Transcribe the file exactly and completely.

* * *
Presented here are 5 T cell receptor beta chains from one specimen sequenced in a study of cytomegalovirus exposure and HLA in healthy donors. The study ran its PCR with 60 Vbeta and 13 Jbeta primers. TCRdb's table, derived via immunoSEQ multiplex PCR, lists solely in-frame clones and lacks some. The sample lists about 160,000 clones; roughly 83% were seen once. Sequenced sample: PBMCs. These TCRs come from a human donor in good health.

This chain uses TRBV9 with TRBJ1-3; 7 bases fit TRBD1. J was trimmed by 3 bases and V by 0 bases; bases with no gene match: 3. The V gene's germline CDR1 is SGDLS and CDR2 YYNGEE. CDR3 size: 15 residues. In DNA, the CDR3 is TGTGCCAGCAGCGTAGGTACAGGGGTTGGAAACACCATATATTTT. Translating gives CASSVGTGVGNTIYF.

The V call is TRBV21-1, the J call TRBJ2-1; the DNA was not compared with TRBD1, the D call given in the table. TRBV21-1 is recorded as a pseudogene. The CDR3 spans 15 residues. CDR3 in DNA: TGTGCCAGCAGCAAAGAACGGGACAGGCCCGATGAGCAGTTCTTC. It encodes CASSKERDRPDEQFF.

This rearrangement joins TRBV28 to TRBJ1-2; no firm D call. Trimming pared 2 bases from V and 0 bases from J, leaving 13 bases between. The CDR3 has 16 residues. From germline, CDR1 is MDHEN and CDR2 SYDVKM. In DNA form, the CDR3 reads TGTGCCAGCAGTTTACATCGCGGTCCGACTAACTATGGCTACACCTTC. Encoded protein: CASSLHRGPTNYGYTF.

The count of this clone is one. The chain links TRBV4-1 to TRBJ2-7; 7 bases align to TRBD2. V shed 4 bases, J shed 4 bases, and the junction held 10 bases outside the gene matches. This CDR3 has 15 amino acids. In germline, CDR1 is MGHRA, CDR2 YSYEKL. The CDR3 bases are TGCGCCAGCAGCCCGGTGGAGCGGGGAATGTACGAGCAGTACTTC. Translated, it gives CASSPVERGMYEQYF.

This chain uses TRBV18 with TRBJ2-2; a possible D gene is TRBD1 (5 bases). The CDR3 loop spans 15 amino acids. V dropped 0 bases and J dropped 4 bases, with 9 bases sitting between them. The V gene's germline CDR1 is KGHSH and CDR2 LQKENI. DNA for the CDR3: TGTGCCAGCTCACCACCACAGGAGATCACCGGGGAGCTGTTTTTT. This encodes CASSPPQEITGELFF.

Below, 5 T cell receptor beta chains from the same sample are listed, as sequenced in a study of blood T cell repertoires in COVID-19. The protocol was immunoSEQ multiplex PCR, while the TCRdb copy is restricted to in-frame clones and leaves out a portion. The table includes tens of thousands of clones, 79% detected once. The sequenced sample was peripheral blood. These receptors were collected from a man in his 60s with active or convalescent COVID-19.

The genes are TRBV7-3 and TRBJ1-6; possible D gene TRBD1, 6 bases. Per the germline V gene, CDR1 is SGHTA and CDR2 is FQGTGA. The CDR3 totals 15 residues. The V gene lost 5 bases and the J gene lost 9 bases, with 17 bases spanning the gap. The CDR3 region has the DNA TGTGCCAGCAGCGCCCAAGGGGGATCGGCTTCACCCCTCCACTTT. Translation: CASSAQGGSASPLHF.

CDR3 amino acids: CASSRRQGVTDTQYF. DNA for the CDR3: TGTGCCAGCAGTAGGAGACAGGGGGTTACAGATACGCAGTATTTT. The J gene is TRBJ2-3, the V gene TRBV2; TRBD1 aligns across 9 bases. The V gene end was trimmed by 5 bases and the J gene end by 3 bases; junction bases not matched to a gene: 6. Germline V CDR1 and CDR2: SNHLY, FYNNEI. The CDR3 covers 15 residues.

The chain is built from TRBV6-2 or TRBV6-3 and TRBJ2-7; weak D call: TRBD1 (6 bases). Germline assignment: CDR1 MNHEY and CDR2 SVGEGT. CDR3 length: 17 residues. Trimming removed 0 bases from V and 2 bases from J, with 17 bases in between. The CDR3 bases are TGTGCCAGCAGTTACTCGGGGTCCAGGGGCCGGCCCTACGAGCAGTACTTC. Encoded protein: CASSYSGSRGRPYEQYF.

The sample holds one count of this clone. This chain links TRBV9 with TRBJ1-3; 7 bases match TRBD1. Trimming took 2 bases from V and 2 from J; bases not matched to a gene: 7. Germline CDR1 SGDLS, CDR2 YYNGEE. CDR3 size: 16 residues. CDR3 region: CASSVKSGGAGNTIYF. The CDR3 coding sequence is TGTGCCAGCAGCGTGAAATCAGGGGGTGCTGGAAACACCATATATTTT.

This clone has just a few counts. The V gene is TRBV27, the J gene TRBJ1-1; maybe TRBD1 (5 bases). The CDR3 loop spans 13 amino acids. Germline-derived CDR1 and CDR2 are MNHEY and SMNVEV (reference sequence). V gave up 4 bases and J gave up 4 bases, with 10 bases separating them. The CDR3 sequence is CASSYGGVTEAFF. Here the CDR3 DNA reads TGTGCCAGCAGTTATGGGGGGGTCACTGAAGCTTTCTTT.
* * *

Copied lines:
Presented here are 5 T cell receptor beta chains from one specimen sequenced in a study of cytomegalovirus exposure and HLA in healthy donors. The study ran its PCR with 60 Vbeta and 13 Jbeta primers. TCRdb's table, derived via immunoSEQ multiplex PCR, lists solely in-frame clones and lacks some. The sample lists about 160,000 clones; roughly 83% were seen once. Sequenced sample: PBMCs. These TCRs come from a human donor in good health.

This chain uses TRBV9 with TRBJ1-3; 7 bases fit TRBD1. J was trimmed by 3 bases and V by 0 bases; bases with no gene match: 3. The V gene's germline CDR1 is SGDLS and CDR2 YYNGEE. CDR3 size: 15 residues. In DNA, the CDR3 is TGTGCCAGCAGCGTAGGTACAGGGGTTGGAAACACCATATATTTT. Translating gives CASSVGTGVGNTIYF.

The V call is TRBV21-1, the J call TRBJ2-1; the DNA was not compared with TRBD1, the D call given in the table. TRBV21-1 is recorded as a pseudogene. The CDR3 spans 15 residues. CDR3 in DNA: TGTGCCAGCAGCAAAGAACGGGACAGGCCCGATGAGCAGTTCTTC. It encodes CASSKERDRPDEQFF.

This rearrangement joins TRBV28 to TRBJ1-2; no firm D call. Trimming pared 2 bases from V and 0 bases from J, leaving 13 bases between. The CDR3 has 16 residues. From germline, CDR1 is MDHEN and CDR2 SYDVKM. In DNA form, the CDR3 reads TGTGCCAGCAGTTTACATCGCGGTCCGACTAACTATGGCTACACCTTC. Encoded protein: CASSLHRGPTNYGYTF.

The count of this clone is one. The chain links TRBV4-1 to TRBJ2-7; 7 bases align to TRBD2. V shed 4 bases, J shed 4 bases, and the junction held 10 bases outside the gene matches. This CDR3 has 15 amino acids. In germline, CDR1 is MGHRA, CDR2 YSYEKL. The CDR3 bases are TGCGCCAGCAGCCCGGTGGAGCGGGGAATGTACGAGCAGTACTTC. Translated, it gives CASSPVERGMYEQYF.

This chain uses TRBV18 with TRBJ2-2; a possible D gene is TRBD1 (5 bases). The CDR3 loop spans 15 amino acids. V dropped 0 bases and J dropped 4 bases, with 9 bases sitting between them. The V gene's germline CDR1 is KGHSH and CDR2 LQKENI. DNA for the CDR3: TGTGCCAGCTCACCACCACAGGAGATCACCGGGGAGCTGTTTTTT. This encodes CASSPPQEITGELFF.

Below, 5 T cell receptor beta chains from the same sample are listed, as sequenced in a study of blood T cell repertoires in COVID-19. The protocol was immunoSEQ multiplex PCR, while the TCRdb copy is restricted to in-frame clones and leaves out a portion. The table includes tens of thousands of clones, 79% detected once. The sequenced sample was peripheral blood. These receptors were collected from a man in his 60s with active or convalescent COVID-19.

The genes are TRBV7-3 and TRBJ1-6; possible D gene TRBD1, 6 bases. Per the germline V gene, CDR1 is SGHTA and CDR2 is FQGTGA. The CDR3 totals 15 residues. The V gene lost 5 bases and the J gene lost 9 bases, with 17 bases spanning the gap. The CDR3 region has the DNA TGTGCCAGCAGCGCCCAAGGGGGATCGGCTTCACCCCTCCACTTT. Translation: CASSAQGGSASPLHF.

CDR3 amino acids: CASSRRQGVTDTQYF. DNA for the CDR3: TGTGCCAGCAGTAGGAGACAGGGGGTTACAGATACGCAGTATTTT. The J gene is TRBJ2-3, the V gene TRBV2; TRBD1 aligns across 9 bases. The V gene end was trimmed by 5 bases and the J gene end by 3 bases; junction bases not matched to a gene: 6. Germline V CDR1 and CDR2: SNHLY, FYNNEI. The CDR3 covers 15 residues.

The chain is built from TRBV6-2 or TRBV6-3 and TRBJ2-7; weak D call: TRBD1 (6 bases). Germline assignment: CDR1 MNHEY and CDR2 SVGEGT. CDR3 length: 17 residues. Trimming removed 0 bases from V and 2 bases from J, with 17 bases in between. The CDR3 bases are TGTGCCAGCAGTTACTCGGGGTCCAGGGGCCGGCCCTACGAGCAGTACTTC. Encoded protein: CASSYSGSRGRPYEQYF.

The sample holds one count of this clone. This chain links TRBV9 with TRBJ1-3; 7 bases match TRBD1. Trimming took 2 bases from V and 2 from J; bases not matched to a gene: 7. Germline CDR1 SGDLS, CDR2 YYNGEE. CDR3 size: 16 residues. CDR3 region: CASSVKSGGAGNTIYF. The CDR3 coding sequence is TGTGCCAGCAGCGTGAAATCAGGGGGTGCTGGAAACACCATATATTTT.

This clone has just a few counts. The V gene is TRBV27, the J gene TRBJ1-1; maybe TRBD1 (5 bases). The CDR3 loop spans 13 amino acids. Germline-derived CDR1 and CDR2 are MNHEY and SMNVEV (reference sequence). V gave up 4 bases and J gave up 4 bases, with 10 bases separating them. The CDR3 sequence is CASSYGGVTEAFF. Here the CDR3 DNA reads TGTGCCAGCAGTTATGGGGGGGTCACTGAAGCTTTCTTT.